Unlike English, nationalities are not capitalized in French.


Paris lit at night with the Eiffel Tower in the distance.

Finally, let’s talk about cities. Are they masculine or feminine? Do we use articles with them? What about prepositions?

Unfortunately (or should I say, fortunately?), gender is not quite clear regarding cities. Not even l’Académie française, the maximum authority of the French language, is definitive in this regard. Even French people hesitate about this.

Take Paris as an example. How would you translate Paris is beautiful? Paris est beau or Paris est belle? Well, both are correct! Some would argue it’s masculine, but others would say it’s feminine because it refers to une ville (a city), which is a feminine noun. Confusing?

Having explained that, cities don’t have articles for the most part. We just say Paris, New York, Mexico (Mexico City), Beijing, Tokyo, Sydney, etc. However, there are a few exceptions. In some cases, an article is part of the city name, and we have to keep it. Examples:

  • Le Havre
  • Le Caire
  • La Paz
  • Les Andelys
  • La Nouvelle Orléans

When talking about location, in most cases, we just use the preposition à. Examples: à Paris, à New York, à Sydney, etc. The only exceptions apply when talking about cities with articles. In this case, we say au Havre, au Caire, à la Nouvelle Orléans, etc.

To express origin, we use the preposition de. Examples: de Paris, de New York, de Sydney, etc.


As you can see, all countries have genders in French. Most of them have articles, although there are a few exceptions. As a general rule, those countries ending in -e are feminine, and the rest are masculine.

Keep in mind some countries, mostly islands and city-states, do not have articles. They do, however, have genders, but you will have to memorize them.

Cities are more complicated, especially when their names include articles. City genders are not quite clear, so it’s not a big deal as compared to countries.

Understanding the gender of countries in French is essential since that will tell you which prepositions and adjectives to use with them. That doesn’t mean it’s easy. There are a lot of exceptions. You will have to practice a lot, but it’s not impossible to master them.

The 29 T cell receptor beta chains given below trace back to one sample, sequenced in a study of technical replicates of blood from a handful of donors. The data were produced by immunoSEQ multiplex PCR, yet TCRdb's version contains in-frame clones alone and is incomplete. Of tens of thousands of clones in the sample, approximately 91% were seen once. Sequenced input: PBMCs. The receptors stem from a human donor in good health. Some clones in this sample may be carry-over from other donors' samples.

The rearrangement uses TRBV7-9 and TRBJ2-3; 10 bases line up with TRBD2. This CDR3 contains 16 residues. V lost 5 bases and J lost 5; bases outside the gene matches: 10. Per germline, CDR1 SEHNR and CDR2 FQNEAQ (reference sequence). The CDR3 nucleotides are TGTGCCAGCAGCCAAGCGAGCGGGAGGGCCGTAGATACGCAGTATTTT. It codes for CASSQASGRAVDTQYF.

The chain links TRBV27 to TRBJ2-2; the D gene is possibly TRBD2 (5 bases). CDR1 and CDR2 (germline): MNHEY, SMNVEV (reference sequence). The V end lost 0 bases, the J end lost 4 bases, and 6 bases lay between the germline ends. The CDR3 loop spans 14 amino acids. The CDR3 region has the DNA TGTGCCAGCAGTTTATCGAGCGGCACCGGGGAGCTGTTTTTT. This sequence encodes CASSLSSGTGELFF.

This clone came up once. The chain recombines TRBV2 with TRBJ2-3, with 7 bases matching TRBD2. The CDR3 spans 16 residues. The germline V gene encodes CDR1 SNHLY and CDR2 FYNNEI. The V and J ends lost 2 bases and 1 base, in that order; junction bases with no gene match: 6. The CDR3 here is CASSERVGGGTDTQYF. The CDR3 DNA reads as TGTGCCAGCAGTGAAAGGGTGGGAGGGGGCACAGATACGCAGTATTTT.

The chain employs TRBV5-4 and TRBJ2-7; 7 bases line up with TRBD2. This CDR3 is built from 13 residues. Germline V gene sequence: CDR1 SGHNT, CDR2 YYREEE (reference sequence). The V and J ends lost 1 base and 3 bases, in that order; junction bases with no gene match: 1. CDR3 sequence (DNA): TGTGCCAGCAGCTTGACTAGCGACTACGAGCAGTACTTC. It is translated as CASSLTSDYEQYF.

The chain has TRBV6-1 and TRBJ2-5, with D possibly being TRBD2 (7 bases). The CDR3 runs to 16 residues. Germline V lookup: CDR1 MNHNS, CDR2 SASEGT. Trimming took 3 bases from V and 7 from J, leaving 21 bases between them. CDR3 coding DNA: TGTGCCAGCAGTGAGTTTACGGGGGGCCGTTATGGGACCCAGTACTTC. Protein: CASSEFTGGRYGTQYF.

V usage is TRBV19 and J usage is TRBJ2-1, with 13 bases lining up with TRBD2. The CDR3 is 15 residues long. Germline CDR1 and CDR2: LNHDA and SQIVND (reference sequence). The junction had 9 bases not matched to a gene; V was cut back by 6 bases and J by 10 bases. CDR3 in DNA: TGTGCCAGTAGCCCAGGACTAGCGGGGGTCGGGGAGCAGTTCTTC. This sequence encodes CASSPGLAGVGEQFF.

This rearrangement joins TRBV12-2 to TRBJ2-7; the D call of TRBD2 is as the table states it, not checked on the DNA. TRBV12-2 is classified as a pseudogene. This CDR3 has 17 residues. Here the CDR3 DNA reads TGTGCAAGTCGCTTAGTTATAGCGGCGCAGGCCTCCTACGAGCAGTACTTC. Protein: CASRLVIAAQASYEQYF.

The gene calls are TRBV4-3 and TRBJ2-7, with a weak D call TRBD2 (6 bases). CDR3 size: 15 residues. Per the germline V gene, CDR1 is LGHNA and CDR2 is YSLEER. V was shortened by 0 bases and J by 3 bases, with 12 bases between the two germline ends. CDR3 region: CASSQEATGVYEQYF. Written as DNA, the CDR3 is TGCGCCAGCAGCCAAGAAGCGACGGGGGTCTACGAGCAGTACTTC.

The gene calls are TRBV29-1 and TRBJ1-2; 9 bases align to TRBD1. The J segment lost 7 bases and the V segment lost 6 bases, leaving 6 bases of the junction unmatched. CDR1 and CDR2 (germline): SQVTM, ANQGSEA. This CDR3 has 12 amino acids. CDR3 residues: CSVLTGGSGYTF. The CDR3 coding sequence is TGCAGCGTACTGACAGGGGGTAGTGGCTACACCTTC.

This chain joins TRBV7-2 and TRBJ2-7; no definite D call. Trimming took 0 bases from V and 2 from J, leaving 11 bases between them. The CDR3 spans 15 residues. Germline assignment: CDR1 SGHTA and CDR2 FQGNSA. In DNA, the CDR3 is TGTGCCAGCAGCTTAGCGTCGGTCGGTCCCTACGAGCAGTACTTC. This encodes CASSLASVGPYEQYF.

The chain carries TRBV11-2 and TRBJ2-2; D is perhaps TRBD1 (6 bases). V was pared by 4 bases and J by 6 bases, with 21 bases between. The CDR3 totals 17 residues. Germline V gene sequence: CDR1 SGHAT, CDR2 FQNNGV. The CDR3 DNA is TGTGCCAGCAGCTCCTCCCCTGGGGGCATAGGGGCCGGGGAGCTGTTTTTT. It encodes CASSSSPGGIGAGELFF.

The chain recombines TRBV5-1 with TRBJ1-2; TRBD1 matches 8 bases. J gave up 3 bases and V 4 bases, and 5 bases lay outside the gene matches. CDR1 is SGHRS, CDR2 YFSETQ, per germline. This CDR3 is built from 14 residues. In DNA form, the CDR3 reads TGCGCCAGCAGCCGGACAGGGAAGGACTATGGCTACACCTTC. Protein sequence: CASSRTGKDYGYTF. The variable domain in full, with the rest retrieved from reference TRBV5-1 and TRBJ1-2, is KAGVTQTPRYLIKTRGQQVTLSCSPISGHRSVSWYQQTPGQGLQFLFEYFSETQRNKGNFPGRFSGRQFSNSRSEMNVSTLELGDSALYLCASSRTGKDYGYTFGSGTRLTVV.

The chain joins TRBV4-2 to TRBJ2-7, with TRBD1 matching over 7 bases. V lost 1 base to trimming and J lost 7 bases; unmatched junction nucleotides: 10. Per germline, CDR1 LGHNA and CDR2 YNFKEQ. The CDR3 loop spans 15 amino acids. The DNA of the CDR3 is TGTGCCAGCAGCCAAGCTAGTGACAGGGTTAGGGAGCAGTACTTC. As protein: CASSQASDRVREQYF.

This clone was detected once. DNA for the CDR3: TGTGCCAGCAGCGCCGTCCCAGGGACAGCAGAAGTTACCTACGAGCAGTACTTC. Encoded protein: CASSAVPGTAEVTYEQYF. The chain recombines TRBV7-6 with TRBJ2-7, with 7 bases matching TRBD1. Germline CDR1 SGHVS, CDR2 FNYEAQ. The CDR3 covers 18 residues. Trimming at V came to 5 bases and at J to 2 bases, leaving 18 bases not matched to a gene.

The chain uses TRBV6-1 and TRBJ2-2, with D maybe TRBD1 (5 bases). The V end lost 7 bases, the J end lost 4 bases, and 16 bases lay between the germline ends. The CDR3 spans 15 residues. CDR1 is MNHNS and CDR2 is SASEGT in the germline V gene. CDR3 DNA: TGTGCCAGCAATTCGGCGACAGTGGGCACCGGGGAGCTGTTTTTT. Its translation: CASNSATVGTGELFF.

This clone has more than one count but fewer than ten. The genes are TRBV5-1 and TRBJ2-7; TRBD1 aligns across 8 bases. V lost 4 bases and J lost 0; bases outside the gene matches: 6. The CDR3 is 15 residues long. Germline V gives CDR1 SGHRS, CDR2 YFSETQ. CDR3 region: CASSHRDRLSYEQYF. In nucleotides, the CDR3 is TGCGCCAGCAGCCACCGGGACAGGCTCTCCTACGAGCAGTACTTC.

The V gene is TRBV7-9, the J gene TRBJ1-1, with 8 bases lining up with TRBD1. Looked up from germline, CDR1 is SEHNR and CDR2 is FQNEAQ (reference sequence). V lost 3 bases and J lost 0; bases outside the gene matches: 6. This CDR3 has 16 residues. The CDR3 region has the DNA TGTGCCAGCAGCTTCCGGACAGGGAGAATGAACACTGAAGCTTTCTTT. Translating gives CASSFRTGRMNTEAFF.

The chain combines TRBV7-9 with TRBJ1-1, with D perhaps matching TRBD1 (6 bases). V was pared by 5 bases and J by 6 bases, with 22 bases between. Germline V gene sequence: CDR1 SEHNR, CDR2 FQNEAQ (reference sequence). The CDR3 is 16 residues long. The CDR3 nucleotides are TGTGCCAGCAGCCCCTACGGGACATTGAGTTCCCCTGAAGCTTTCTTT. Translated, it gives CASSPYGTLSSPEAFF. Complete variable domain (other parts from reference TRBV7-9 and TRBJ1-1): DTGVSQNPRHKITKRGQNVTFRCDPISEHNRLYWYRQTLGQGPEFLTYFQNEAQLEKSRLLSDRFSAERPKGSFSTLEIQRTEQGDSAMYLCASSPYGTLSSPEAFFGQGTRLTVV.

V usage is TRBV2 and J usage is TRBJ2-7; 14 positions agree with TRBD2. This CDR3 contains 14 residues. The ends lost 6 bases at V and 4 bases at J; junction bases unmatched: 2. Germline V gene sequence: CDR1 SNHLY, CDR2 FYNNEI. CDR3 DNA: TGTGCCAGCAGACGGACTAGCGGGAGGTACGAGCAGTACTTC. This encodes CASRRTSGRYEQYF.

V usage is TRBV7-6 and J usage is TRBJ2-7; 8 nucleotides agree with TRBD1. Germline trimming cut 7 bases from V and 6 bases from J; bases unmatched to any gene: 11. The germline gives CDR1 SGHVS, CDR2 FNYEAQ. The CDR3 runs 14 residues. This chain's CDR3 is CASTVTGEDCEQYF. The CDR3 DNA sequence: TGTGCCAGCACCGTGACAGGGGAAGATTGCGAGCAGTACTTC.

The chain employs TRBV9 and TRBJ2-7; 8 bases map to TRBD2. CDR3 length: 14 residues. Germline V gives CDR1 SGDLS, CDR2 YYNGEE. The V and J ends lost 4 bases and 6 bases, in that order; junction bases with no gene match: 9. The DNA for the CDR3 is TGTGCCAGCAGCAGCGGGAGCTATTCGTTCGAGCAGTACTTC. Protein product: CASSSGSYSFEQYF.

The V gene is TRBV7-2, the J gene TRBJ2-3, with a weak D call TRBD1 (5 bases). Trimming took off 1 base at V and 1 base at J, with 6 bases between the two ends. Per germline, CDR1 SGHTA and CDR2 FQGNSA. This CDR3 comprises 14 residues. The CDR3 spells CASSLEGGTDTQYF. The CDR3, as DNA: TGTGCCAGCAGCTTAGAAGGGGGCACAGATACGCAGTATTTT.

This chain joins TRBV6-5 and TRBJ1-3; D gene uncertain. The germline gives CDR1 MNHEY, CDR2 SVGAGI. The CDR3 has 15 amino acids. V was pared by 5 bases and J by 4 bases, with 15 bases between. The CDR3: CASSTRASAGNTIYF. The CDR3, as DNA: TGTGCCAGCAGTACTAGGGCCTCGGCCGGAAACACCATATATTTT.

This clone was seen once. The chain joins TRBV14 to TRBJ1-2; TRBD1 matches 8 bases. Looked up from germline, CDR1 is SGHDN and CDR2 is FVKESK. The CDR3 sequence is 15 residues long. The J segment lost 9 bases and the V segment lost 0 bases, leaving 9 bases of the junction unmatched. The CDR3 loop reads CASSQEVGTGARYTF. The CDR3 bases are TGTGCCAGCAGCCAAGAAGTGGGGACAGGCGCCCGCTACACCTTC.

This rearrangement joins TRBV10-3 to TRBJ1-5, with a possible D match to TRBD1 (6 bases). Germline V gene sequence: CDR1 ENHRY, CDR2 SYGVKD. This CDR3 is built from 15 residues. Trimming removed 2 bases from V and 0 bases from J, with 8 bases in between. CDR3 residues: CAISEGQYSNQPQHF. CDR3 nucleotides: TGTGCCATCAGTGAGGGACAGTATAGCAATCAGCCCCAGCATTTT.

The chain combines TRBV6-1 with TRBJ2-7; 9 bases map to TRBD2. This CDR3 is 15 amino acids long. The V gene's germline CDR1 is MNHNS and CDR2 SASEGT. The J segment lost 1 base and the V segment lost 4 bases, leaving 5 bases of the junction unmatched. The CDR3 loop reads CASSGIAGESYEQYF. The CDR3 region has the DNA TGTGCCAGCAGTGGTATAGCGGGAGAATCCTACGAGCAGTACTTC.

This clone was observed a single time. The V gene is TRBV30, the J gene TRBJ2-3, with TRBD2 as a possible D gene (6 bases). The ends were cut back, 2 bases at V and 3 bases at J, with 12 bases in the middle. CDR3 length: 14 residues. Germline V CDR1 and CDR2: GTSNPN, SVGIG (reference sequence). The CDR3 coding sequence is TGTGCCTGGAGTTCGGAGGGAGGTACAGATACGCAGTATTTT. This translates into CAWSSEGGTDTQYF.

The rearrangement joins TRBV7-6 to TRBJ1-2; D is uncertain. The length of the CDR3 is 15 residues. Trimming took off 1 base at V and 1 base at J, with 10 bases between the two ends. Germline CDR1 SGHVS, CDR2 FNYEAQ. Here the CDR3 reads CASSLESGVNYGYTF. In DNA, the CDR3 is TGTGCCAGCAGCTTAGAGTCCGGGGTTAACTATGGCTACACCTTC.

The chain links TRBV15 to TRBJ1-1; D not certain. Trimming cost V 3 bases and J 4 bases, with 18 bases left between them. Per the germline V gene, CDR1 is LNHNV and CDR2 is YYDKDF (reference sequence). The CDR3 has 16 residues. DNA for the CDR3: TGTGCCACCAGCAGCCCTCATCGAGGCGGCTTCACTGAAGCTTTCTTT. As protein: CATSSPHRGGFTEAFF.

What do you think? Do countries have genders in your native language? Is French too complicated in this regard? Let me know in the comments section below. Au revoir, les amis!

Globe with all the country flags around the world inside.

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4 thoughts on “Are Countries Masculine or Feminine in French?”

  1. Je suis des Pays-Bas 🙂
    French is just as hard as Spanish, I think. With this difference that I have been studying French from age 10 to 16 and now that I am studying Spanish I am 67. And although I don’t want to admit it, there is a difference!

    I especially hate all the exceptions. Rules can be learned, but the exceptions drive me crazy. With as added difference: most French people speak at a normal speed, but the Spanish are like formula1 cars, always speaking in mach3. (OK, I know, this is mixing the carsport with aviation, LOL). How is that in Mexico? Are you speaking rapidly as well?

    Anyway, you explain the differences very well and it was an interesting read, so thanks, Enrique!

    • Hi, Hannie,

      I may be biased here since I’m a native Spanish speaker, but I think most of those who speak a Romance language agree French and Romanian are the hardest ones to learn. Speed is something relative because, for us, it may be normal to speak at a certain speed, while for others, it may seem too fast.

      I do agree with you regarding rules. French has a lot of exceptions that we need to memorize. They may not make any sense in our native languages, but that’s exactly the bauty of learning foreign languages.

      Thanks for commenting.

  2. I so much love the French language, especially the fact that there is the musculine and feminine factor. In my opinion, I think this is what makes the French language very unique. I do not know how to speak French fluently, but getting to read about how the musculine or feminine rule affects countries in French is an added knowledge for me. Thanks for this educative piece of information. 

    • Hey, Nelson,

      Yes, the French language is a little bit complicated in this regard, but as you mentioned, that’s the beauty of languages.

      Feel free to check out my other posts to learn more about the French language and culture.

      Thanks for commenting.